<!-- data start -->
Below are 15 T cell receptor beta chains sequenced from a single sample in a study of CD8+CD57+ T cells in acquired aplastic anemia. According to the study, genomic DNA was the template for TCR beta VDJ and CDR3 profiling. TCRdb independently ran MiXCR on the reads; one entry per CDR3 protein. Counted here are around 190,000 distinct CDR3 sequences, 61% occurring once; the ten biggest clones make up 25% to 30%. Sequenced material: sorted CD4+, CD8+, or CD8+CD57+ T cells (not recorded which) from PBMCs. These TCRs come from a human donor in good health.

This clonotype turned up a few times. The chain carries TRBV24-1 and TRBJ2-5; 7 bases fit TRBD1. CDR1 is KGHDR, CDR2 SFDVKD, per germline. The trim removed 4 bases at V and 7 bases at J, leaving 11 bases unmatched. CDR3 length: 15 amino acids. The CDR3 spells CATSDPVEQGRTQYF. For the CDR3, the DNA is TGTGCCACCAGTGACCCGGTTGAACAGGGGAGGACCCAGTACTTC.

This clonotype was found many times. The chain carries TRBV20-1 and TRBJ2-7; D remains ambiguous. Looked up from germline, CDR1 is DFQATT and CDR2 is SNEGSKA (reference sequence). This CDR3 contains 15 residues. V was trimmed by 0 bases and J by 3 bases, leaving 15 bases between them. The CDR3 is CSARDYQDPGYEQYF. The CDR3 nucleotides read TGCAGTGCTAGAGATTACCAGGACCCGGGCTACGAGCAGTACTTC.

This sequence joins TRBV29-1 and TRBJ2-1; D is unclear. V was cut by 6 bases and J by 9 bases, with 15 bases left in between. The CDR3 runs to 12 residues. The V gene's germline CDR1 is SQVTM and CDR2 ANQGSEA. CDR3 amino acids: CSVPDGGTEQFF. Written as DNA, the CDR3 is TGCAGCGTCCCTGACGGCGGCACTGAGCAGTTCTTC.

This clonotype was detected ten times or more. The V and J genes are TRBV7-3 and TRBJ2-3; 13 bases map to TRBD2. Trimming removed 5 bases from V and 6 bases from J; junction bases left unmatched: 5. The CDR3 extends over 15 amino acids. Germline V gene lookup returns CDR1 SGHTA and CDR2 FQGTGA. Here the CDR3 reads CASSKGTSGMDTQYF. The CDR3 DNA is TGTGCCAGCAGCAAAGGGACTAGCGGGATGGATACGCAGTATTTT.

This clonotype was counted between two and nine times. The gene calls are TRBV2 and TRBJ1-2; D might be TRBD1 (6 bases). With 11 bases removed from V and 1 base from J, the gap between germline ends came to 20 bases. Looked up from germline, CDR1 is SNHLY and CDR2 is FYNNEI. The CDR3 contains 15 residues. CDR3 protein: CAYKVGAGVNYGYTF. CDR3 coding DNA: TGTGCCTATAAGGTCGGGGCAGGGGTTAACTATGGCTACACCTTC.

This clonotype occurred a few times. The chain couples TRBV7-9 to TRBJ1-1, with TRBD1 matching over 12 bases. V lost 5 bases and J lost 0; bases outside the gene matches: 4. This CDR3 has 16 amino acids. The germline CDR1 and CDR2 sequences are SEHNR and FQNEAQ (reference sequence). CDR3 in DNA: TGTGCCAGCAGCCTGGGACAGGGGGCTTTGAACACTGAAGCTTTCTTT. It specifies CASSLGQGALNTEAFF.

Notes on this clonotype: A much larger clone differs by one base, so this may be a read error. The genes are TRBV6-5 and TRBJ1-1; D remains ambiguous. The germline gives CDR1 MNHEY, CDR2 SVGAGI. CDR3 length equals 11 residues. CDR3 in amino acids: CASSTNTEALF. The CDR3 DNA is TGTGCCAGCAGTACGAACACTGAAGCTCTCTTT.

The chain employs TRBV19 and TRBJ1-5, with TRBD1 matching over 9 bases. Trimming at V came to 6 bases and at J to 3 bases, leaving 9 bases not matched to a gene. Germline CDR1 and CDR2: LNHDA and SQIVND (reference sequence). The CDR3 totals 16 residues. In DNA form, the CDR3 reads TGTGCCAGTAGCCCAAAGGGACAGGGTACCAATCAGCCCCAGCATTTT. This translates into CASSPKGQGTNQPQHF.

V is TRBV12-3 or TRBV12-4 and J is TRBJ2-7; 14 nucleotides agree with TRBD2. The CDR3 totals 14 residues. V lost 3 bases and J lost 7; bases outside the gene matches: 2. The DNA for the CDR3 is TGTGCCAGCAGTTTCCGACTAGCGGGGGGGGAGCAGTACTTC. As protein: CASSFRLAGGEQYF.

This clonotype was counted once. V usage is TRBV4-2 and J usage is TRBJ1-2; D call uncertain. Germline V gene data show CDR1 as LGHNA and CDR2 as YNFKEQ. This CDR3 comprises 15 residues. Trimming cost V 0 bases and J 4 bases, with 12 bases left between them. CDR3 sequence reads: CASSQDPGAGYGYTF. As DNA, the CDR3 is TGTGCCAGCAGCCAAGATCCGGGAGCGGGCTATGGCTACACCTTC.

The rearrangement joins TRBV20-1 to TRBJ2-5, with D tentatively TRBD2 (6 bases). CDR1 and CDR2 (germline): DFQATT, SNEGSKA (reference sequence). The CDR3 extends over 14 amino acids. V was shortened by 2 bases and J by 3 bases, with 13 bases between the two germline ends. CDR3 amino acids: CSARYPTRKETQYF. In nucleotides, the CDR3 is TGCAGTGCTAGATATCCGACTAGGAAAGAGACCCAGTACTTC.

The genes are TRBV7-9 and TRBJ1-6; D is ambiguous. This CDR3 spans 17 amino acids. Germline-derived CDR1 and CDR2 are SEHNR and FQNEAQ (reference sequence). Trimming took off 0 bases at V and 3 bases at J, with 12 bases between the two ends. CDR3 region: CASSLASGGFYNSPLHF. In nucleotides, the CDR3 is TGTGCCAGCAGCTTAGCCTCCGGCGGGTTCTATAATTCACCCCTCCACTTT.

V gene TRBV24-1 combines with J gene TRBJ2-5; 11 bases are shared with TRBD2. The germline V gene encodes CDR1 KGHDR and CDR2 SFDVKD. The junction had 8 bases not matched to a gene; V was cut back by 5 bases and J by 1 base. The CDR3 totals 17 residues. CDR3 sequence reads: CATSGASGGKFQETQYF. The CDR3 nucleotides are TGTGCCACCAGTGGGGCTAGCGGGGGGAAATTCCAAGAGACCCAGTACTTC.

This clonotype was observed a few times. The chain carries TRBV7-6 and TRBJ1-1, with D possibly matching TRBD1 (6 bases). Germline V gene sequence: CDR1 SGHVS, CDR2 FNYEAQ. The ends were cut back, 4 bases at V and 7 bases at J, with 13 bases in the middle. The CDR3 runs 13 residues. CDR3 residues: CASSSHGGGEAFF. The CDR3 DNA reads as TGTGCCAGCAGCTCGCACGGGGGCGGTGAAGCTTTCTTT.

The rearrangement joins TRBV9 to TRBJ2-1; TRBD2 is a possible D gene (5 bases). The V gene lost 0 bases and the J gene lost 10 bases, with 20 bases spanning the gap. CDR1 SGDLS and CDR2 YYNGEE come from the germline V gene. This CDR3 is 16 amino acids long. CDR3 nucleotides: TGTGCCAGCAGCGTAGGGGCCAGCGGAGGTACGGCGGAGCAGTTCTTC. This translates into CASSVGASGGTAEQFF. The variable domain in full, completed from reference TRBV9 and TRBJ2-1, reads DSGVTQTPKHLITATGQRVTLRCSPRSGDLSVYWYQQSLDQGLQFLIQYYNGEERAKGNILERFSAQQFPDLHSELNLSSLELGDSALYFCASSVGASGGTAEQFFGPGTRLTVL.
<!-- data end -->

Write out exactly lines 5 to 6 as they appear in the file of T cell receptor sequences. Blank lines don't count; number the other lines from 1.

This clonotype was detected ten times or more. The V and J genes are TRBV7-3 and TRBJ2-3; 13 bases map to TRBD2. Trimming removed 5 bases from V and 6 bases from J; junction bases left unmatched: 5. The CDR3 extends over 15 amino acids. Germline V gene lookup returns CDR1 SGHTA and CDR2 FQGTGA. Here the CDR3 reads CASSKGTSGMDTQYF. The CDR3 DNA is TGTGCCAGCAGCAAAGGGACTAGCGGGATGGATACGCAGTATTTT.

This clonotype was counted between two and nine times. The gene calls are TRBV2 and TRBJ1-2; D might be TRBD1 (6 bases). With 11 bases removed from V and 1 base from J, the gap between germline ends came to 20 bases. Looked up from germline, CDR1 is SNHLY and CDR2 is FYNNEI. The CDR3 contains 15 residues. CDR3 protein: CAYKVGAGVNYGYTF. CDR3 coding DNA: TGTGCCTATAAGGTCGGGGCAGGGGTTAACTATGGCTACACCTTC.